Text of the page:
Young entrepreneurs learn the secrets to success in a rural community

Youth in Delta County gain a better understanding of the realities and barriers of starting a business in a rural area by participating in the “In the Loop Series.”

Young entrepreneurs in Delta County have been gaining wisdom from area business owners by attending a series of events called the “In the Loop Series.” Michigan State University Extension 4-H and other local, youth-serving organizations partnered to provide this series to help youth gain a better understanding of the realities and barriers of starting a business in a rural area. Hosted at local businesses that were selected to match the interests of youth, the series offers the opportunity to hear the stories of how local entrepreneurs got their start and have become successful. Learning from veteran entrepreneurs who have “been in the trenches” of the business world can be a great asset.

A rural entrepreneur needs to be a little more creative in creating their business. One of the most important things youth have indicated as being helpful is the concept of diversifying their income stream (providing multiple products or services) to increase their profit margin. Many local businesses in rural community offer multiple products and services, and change their product line seasonally to maintain the profit margin necessary to be successful.

Diversification can also limit the impact of changes in the market. In their article, Assess Your Options for Growth, the Canada Business Network explains this concept in the simplest terms, if you supply one product or service and it falls out of favor with customers, it leaves you very exposed. If you have two or more products or services and the sales of one of these drops, at least there will be revenue coming into the business through the other. One example of this was one of the first businesses youth explored; a tattoo shop. The owner used his artistic and creative talent to not only offer the traditional inking and piercing, but also operated a clown for hire business, a Halloween costume business, and a photography studio. All these avenues combined have allowed him to pay his bills, hire employees, and provide for his family.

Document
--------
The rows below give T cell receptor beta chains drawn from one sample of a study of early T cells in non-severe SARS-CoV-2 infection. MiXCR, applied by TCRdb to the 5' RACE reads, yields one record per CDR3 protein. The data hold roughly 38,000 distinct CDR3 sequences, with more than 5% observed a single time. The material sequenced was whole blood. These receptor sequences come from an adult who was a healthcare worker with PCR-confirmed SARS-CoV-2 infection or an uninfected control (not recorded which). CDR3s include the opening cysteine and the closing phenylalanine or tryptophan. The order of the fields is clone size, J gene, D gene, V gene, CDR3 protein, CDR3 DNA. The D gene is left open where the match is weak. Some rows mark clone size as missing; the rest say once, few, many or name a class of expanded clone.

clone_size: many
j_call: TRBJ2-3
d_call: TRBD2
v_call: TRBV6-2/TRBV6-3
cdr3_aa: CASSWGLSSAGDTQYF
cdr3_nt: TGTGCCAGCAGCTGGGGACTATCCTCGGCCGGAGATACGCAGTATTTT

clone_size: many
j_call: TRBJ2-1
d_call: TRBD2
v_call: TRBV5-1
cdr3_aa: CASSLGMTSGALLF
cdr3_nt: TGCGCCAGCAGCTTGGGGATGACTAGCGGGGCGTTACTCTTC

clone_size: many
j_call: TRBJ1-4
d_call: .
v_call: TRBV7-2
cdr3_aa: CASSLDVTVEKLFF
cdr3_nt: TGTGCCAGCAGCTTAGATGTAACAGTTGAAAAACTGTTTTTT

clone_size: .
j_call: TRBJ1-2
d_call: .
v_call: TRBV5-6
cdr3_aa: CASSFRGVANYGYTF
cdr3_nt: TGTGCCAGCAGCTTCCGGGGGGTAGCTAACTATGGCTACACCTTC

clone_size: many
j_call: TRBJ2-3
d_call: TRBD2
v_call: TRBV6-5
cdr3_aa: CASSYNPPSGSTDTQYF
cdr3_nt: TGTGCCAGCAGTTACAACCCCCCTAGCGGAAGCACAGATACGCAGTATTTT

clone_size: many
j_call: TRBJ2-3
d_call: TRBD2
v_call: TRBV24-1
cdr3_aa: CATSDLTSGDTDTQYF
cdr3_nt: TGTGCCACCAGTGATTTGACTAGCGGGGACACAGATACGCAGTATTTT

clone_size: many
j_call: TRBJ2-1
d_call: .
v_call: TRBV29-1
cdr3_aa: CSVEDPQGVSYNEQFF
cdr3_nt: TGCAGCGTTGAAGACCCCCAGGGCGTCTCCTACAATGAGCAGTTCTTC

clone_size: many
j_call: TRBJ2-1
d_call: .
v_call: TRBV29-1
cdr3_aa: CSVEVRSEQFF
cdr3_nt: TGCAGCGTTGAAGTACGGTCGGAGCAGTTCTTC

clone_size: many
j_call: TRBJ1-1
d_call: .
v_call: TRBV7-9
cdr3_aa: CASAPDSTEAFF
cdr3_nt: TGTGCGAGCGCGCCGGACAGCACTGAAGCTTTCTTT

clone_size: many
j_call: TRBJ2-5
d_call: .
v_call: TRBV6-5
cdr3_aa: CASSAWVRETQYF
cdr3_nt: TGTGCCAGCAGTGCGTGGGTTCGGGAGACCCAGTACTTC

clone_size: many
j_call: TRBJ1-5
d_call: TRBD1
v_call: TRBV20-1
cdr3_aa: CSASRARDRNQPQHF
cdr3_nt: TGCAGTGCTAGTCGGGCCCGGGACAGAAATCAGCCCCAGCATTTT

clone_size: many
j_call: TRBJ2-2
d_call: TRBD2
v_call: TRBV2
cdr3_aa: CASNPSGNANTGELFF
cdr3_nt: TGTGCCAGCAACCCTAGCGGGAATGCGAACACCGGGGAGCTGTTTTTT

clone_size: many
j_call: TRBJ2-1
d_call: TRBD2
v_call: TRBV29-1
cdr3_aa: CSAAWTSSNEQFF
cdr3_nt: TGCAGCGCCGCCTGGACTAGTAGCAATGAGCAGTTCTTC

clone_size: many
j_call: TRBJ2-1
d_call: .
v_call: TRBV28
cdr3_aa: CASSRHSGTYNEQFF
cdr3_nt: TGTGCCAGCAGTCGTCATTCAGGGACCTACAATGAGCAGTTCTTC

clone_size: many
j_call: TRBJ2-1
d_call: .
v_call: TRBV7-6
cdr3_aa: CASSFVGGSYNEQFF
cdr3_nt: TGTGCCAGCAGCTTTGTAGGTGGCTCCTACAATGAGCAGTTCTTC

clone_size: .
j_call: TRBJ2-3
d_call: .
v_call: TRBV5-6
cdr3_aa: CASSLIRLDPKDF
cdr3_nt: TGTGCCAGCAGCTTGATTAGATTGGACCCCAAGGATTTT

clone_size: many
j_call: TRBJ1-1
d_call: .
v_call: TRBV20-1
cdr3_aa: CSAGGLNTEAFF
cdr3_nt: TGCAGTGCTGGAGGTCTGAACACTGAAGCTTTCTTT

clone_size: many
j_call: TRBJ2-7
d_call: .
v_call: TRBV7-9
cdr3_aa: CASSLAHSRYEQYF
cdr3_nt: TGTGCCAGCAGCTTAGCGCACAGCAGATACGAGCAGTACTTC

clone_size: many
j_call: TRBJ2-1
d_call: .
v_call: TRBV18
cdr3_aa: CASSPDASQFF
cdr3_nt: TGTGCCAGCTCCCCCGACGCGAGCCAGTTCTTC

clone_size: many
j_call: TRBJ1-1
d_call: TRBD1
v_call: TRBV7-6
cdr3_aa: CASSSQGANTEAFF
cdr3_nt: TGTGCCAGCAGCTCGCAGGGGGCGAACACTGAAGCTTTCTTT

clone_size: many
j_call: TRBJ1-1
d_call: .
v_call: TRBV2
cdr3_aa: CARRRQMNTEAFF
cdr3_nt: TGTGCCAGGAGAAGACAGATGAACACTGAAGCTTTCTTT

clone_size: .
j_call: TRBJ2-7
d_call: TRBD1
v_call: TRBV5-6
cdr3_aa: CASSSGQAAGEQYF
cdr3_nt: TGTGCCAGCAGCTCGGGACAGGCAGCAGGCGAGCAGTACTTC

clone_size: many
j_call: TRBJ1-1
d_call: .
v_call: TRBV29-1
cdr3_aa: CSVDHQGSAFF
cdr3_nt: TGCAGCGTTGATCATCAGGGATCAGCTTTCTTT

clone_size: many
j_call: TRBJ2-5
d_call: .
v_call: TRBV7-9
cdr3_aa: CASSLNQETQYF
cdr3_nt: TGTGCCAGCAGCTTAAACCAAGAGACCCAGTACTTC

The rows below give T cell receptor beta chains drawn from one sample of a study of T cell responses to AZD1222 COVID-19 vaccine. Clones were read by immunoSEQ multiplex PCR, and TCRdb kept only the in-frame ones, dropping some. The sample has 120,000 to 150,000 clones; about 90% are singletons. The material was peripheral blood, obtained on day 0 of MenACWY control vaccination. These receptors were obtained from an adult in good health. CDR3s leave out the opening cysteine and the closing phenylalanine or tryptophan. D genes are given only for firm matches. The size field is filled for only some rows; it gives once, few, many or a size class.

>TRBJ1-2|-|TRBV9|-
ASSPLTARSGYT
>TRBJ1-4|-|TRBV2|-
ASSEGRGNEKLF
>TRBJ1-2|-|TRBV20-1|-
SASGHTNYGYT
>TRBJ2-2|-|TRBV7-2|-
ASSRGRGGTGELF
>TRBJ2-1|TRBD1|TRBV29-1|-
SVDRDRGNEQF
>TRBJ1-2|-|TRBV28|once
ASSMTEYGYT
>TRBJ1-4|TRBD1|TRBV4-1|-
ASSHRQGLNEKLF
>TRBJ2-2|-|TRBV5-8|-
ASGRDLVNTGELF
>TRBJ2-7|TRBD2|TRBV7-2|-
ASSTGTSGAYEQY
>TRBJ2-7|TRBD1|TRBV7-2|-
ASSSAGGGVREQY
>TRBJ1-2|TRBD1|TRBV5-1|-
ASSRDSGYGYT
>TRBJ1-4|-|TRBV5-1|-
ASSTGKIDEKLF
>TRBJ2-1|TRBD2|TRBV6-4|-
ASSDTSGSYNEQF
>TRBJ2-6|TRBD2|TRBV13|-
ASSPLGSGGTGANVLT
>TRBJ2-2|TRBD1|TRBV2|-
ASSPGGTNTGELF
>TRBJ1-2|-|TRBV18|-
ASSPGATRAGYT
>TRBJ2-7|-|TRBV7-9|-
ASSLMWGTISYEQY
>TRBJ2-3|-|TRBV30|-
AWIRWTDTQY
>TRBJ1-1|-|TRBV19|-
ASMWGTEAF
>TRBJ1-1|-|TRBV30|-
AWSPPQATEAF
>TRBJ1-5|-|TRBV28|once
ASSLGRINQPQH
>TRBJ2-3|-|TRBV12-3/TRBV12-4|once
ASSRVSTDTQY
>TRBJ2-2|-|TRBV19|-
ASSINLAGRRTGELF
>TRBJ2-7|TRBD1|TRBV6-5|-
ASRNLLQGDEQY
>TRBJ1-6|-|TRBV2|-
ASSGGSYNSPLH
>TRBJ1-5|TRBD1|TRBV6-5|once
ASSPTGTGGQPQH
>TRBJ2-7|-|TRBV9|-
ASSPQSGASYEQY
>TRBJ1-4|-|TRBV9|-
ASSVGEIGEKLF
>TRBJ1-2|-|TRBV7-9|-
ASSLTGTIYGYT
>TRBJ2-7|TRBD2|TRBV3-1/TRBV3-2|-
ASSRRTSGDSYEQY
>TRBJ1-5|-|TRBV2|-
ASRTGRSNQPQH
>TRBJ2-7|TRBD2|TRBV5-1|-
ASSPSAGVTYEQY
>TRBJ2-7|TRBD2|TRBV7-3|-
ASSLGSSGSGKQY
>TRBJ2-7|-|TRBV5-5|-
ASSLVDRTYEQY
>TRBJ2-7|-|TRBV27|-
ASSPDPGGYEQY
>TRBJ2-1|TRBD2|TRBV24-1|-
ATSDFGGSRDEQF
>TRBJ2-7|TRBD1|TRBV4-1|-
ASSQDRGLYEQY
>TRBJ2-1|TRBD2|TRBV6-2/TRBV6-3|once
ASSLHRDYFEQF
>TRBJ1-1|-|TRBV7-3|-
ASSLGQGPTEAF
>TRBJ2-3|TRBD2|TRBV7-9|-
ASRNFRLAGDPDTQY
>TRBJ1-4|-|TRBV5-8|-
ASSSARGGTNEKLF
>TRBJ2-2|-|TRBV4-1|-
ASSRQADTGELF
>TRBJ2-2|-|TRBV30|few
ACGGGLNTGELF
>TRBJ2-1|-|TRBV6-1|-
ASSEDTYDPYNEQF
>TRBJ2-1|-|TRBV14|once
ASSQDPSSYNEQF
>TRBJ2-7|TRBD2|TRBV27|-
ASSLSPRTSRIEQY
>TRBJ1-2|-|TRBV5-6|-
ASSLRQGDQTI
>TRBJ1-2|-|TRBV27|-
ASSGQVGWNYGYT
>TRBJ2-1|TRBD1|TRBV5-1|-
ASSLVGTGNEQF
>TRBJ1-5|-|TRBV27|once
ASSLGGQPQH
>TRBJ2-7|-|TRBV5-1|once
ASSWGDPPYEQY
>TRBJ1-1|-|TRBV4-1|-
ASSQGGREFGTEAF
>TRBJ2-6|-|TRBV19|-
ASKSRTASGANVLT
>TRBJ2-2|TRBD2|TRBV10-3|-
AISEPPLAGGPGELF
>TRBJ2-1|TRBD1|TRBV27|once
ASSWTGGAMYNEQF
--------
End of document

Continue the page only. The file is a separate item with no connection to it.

Another local entrepreneur validated the importance of this concept and demonstrated how it allowed her to follow her dream. Utilizing the profits from one business for which she saw a market allowed her to create another for a business that was her passion. This local entrepreneur started a sign making company, secured a large customer base and was able to use these profits to create a new business that carries inspirational and motivational products and services that “affect the world in a positive way.” She now has two successful operational businesses that provide support for each other and allow her to live comfortably.

A follow up assessment of youth participating in the In the Loop Series indicate 64 percent gained a better understanding of the importance of diversifying income stream to have a successful business and make a profit.

In the Loop was initiated by the Delta County Youth Entrepreneurship Alliance (DSYEA), a collaborative partnership between Michigan State University Extension 4-H Youth Programs, Hannahville Indian Community Youth Services Program, Michigan Works! The Job Force Board and the Escanaba Downtown Development Authority. The DSYEA focuses on inspiring, engaging, and empowering youth to leverage opportunities that generate revenue while adding value to the community.

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